Let’s talk about hot.
Heat in chiles is measured in scoville units. The typical jalapeno ranges from 20,000-30,000 scoville units. Pequins and tai peppers range from 80,000-100,000 scoville units. Habaneros range from 200,000 to 300,000 scoville units. Bute Jolokia (known by some as ghost peppers) is supposed to be 10 times hotter than that. Commercially available hot peppers are probably limited to habaneros and below. If you are cooking, it is good to remember not to make a dish so hot you can’t taste any other flavors in that dish.
We are often asked,”What is chipotle? How is it made?” – for a brief post describing the process, head over to our sister blog Cooking With Chipotle.
Lets start with what chile and chipotle are.
Chile is not the same as chili. Chili is a soup like dish made with chile peppers. We use the term chile because of our proximity to the US / Mexico border and we take this term from the way it is referred to here. If you go further south to Columbia and below it is known as aji. Chile down there is a country.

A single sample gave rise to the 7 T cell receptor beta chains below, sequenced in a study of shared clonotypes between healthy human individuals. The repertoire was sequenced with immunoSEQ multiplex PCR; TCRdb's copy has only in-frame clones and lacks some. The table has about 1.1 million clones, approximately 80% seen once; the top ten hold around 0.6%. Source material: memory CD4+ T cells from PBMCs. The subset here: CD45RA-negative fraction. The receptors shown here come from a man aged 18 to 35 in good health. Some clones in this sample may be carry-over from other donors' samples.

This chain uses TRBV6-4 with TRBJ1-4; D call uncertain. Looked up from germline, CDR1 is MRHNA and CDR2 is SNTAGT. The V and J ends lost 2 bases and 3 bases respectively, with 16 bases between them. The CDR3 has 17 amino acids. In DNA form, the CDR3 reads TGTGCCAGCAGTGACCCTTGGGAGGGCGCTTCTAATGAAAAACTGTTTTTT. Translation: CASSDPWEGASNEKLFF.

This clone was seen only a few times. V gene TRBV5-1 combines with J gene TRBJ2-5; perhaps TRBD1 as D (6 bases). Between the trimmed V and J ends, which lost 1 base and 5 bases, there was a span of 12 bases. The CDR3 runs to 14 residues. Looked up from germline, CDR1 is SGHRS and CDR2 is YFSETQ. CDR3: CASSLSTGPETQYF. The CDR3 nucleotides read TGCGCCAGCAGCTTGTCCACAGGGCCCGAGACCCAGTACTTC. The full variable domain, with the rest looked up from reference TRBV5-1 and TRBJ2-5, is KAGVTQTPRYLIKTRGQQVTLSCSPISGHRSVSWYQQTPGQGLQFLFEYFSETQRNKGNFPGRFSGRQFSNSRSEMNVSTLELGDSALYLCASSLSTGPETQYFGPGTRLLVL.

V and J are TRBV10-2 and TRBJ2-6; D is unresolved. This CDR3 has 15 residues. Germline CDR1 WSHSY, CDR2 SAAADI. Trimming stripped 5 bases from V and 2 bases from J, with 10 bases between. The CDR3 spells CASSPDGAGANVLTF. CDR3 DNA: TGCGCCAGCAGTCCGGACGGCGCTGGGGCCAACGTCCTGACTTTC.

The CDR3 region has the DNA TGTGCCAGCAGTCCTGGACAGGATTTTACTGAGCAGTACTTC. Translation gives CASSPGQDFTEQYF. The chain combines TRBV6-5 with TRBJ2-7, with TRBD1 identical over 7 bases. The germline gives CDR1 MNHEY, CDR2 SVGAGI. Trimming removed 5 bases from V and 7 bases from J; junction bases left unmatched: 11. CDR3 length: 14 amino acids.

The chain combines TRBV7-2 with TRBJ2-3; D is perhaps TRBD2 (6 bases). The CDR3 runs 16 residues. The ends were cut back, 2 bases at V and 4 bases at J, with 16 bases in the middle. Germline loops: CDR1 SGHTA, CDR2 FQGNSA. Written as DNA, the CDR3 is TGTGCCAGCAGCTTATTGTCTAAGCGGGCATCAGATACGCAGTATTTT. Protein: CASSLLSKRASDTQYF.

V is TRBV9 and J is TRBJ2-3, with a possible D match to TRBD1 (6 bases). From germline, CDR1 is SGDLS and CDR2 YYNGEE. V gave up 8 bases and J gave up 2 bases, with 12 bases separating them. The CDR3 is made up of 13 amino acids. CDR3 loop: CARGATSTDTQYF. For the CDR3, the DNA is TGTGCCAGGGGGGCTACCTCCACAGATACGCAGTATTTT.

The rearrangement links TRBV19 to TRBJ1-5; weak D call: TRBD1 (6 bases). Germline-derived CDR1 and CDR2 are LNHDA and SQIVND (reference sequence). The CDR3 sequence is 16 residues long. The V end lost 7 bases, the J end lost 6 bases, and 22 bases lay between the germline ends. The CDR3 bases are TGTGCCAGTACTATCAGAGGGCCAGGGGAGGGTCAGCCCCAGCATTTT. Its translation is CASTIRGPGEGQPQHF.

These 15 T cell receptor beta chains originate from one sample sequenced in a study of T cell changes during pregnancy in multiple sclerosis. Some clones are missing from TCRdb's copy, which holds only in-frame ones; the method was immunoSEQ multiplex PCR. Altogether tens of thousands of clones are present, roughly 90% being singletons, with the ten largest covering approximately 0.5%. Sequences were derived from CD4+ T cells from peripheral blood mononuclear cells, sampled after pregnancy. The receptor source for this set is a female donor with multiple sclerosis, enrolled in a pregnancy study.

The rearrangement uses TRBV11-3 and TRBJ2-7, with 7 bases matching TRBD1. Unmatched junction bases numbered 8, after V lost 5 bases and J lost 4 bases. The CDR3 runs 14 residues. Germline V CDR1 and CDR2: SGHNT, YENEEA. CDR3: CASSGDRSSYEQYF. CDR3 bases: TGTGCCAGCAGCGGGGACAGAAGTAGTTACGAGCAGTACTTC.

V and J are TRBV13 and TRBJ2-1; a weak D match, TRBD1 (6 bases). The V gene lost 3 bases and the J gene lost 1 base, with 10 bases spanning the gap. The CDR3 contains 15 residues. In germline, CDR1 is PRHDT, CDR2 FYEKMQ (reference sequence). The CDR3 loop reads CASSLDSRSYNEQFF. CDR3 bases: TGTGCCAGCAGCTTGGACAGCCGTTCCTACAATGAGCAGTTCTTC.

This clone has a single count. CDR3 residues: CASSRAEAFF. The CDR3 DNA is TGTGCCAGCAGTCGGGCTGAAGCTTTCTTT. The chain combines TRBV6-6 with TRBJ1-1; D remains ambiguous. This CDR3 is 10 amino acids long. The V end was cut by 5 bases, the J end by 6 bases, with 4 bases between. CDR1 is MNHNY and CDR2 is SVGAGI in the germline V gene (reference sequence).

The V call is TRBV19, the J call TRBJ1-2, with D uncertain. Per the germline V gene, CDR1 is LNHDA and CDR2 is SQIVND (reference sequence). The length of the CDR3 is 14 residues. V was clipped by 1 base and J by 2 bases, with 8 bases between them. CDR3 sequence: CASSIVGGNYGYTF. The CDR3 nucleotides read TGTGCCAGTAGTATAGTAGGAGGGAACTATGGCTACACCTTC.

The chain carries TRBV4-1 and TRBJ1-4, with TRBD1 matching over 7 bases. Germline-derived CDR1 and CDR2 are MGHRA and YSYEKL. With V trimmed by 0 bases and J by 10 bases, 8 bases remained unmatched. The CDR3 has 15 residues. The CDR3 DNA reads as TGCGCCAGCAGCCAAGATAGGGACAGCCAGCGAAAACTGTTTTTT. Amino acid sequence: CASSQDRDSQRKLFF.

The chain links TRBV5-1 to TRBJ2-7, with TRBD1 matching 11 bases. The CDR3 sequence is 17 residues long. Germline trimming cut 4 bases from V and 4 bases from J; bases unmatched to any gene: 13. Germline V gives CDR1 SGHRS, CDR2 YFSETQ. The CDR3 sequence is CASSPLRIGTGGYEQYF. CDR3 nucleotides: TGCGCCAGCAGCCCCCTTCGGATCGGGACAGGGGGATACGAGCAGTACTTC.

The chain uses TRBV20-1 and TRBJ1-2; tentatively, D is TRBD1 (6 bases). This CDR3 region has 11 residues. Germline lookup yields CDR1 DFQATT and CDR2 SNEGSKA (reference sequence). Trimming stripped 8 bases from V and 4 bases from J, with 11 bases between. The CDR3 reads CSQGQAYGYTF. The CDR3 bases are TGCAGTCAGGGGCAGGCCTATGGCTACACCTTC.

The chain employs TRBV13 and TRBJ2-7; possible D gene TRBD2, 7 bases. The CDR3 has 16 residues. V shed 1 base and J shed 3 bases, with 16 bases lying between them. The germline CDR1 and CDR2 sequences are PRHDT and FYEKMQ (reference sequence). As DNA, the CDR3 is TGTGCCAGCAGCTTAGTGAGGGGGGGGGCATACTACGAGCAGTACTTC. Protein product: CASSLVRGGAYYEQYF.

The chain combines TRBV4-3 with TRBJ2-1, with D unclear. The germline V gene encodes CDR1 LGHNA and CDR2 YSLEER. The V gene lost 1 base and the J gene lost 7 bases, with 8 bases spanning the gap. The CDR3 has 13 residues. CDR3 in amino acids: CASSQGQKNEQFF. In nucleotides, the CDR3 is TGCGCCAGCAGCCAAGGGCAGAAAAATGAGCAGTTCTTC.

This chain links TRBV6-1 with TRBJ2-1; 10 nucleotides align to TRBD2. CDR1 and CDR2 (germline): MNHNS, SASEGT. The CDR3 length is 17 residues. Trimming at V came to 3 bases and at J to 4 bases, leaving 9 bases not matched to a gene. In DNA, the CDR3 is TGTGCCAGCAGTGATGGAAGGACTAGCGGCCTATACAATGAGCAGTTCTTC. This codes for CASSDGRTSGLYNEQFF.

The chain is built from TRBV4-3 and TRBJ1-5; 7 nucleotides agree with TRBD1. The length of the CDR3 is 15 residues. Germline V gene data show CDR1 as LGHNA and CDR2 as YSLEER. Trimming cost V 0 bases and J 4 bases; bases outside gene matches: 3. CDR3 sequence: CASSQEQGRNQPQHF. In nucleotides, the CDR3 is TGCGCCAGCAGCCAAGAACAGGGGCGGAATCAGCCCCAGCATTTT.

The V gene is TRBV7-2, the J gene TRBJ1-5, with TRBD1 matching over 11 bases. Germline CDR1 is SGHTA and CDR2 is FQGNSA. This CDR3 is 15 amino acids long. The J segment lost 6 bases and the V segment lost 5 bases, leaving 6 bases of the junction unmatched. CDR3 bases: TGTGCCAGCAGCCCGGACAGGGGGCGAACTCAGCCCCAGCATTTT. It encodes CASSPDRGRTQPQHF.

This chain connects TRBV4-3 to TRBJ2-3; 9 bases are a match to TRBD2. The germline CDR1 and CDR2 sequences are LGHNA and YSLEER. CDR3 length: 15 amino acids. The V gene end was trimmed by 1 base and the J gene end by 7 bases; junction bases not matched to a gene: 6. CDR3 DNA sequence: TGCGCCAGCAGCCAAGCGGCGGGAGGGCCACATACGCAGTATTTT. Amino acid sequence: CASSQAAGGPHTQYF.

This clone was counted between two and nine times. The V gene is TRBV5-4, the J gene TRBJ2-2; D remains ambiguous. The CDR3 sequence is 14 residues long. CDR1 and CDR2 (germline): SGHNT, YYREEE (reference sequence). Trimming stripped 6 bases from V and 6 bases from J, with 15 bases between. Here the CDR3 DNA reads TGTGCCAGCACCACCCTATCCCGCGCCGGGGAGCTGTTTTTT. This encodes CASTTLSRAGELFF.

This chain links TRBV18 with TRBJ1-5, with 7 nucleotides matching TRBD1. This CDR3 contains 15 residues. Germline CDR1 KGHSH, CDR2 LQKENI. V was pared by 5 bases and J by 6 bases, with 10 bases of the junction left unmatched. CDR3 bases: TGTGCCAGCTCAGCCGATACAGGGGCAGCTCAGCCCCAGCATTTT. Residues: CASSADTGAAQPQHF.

The most common chile sold in our markets are Long Green Mild (your Numex and Anaheim types), Jalapeno, De Arbol, Bell Pepper, Poblano (Ancho when mature and dried), and Guajillo. Chipotle Morita is a smoked and dehydrated red jalapeno. In the states many people refer to them as chipotle. There are a number of types of chile that can be made into types of chipotle (chipotle verde is a smoked green jalapeno).
In our next post we will break it down further….